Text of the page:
Evolution—‘a science that’s leading to cures’?
Dr Carl Wieland responds to Daniel W. Nebert, M.D.
18 November 2002
‘Ridiculous’—that’s how Dr Daniel W. Nebert, a medical professor at the University of Cincinnati Medical Center, USA, describes Ohio’s debate over whether to teach alternatives to evolution. (See Vote in Ohio stirs evolution controversy.) He wrote an editorial to the Cincinnati Enquirer (18 October 2002), which the newspaper titled, ‘Evolution is a science that is leading to cures.’
‘For those of us in medical research who have been studying for more than three decades the evolution and expression of genes that code for drug-metabolizing enzymes and receptors, this debate by the Ohio Board of Education-over whether “to teach evolution as the first theory” (Oct. 15) but that students “should also learn about intelligent design”—is ridiculous.
‘Evolution is no more a theory than is Henry’s Law of Gases a theory. Based on the evolution and clinical expression of these genes, one of the goals of our research is to design novel drugs to treat complex diseases such as cancer, diabetes, heart disease, high blood pressure, stroke, and obesity.
‘Wouldn’t it be ironic if one of the members of the Ohio Board of Education, who is voting in favor of intelligent design, were taking one of these new pharmaceutical agents-that have been developed because of such evolutionary studies-to treat one of the above-mentioned diseases?’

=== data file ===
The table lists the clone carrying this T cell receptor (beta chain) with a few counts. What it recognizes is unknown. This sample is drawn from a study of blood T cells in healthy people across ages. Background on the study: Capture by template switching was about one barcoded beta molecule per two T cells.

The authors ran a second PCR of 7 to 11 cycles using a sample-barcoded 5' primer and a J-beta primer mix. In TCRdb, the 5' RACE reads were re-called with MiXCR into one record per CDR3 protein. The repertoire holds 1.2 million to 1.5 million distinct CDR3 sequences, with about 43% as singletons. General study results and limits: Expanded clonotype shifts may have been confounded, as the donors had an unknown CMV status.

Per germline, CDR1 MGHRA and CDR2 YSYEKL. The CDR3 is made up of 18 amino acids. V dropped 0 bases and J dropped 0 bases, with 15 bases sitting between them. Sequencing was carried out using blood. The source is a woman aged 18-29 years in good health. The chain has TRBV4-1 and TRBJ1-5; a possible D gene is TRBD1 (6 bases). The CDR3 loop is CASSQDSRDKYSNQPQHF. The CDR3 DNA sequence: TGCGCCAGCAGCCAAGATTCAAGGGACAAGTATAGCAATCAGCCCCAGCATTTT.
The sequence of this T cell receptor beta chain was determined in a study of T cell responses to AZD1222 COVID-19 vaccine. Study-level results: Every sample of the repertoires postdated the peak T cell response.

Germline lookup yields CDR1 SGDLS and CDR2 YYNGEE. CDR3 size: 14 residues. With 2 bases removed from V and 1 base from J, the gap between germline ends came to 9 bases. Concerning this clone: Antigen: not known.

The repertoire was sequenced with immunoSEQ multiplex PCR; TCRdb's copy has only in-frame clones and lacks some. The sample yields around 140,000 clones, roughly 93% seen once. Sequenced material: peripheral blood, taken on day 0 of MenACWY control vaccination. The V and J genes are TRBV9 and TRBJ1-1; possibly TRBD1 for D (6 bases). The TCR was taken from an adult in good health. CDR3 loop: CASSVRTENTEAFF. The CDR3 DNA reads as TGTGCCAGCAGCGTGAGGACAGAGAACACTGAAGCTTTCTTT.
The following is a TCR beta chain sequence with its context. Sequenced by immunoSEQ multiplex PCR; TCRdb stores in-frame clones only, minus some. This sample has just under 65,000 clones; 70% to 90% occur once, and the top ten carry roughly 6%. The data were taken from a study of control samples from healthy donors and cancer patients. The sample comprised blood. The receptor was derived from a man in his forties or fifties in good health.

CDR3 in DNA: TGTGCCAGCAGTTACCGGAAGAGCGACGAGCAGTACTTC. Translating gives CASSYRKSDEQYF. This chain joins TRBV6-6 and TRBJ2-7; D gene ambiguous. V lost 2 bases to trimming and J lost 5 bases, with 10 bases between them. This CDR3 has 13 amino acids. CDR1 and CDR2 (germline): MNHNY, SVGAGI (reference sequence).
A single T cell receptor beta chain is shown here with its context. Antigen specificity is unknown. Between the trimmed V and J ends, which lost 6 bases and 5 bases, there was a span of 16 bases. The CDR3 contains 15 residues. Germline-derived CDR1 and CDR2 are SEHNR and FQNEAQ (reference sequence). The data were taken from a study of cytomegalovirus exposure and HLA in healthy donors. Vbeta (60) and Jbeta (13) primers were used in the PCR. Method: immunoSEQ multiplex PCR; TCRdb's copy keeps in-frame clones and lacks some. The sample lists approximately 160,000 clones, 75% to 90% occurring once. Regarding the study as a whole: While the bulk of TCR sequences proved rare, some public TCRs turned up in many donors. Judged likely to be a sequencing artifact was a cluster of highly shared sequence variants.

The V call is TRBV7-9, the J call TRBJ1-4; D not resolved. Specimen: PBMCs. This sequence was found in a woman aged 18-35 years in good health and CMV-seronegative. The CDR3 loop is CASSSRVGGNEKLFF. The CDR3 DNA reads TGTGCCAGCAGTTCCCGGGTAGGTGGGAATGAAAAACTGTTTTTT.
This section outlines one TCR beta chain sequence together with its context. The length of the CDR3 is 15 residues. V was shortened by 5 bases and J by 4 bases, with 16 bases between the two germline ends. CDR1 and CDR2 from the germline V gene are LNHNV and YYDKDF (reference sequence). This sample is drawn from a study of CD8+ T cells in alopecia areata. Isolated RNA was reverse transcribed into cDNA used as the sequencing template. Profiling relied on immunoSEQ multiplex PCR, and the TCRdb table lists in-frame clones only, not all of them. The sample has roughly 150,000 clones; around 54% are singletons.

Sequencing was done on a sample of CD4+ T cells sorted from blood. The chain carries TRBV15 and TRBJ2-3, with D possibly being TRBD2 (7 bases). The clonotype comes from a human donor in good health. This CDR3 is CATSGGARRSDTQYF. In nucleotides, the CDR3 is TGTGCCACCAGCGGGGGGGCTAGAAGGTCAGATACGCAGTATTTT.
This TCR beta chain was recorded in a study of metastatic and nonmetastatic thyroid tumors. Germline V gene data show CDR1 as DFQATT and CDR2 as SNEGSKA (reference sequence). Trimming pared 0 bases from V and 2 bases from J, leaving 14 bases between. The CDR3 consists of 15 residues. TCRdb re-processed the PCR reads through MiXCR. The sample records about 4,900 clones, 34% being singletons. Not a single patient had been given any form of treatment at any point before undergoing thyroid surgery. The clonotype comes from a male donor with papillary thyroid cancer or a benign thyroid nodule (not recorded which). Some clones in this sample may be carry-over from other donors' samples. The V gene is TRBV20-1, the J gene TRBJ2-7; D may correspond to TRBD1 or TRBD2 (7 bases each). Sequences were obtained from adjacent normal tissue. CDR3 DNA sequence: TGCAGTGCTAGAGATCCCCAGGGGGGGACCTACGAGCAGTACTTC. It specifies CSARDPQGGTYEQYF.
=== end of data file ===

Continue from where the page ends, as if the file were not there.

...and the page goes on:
Daniel W. Nebert, M.D., Professor, University of Cincinnati Medical Center
Dr Carl Wieland, Managing Director of CMI–Australia and a former medical doctor himself, wrote the editor to challenge Dr Nebert’s misleading claims.
As a qualified medico myself, it’s hard to let Daniel Nebert’s piece—with its misleading title, ‘Evolution is a science that is leading to cures’ (18 Oct.)—pass. The design of the drugs to which he refers can no more depend on the truth of the naturalistic transformist hypothesis (i.e. ‘goo-to-you’ evolution) than it would depend upon the cow flying over the moon.
The ‘clinical expression’ of genes refers to the way genes work in the present world. Studying such matters, with the hope of being able to tailor drugs more precisely targeted to human malfunctions of various sorts, is valid operational science (how the world works)-whereas hypotheses about the unobserved and unobservable past involve historical, or forensic science.
Whatever positive therapeutic outcomes might one day arise from Dr Nebert’s research will clearly depend on the ‘here and now’ operational realities of human biology, not speculative attempts to retrace a belief about how those genes arose from alleged animal ancestors.
The obfuscatory construction of the letter suggests, at best, philosophical confusion, similar to when evolutionary biologists equivocate about the meaning of the word ‘evolution’. Genetic change of any sort becomes automatic proof of the whole molecules-to-man-by-themselves worldview.
If logic is not sufficient to demonstrate a disconnect between practical outcomes in biological research and belief systems about the past, gives a sampling of just some of the many trained scientists achieving positive results in research, including molecular biology and related fields, with no prior commitment to this naturalistic philosophy.
Carl Wieland, M.B., B.S. [British Commonwealth designation of M.D.]
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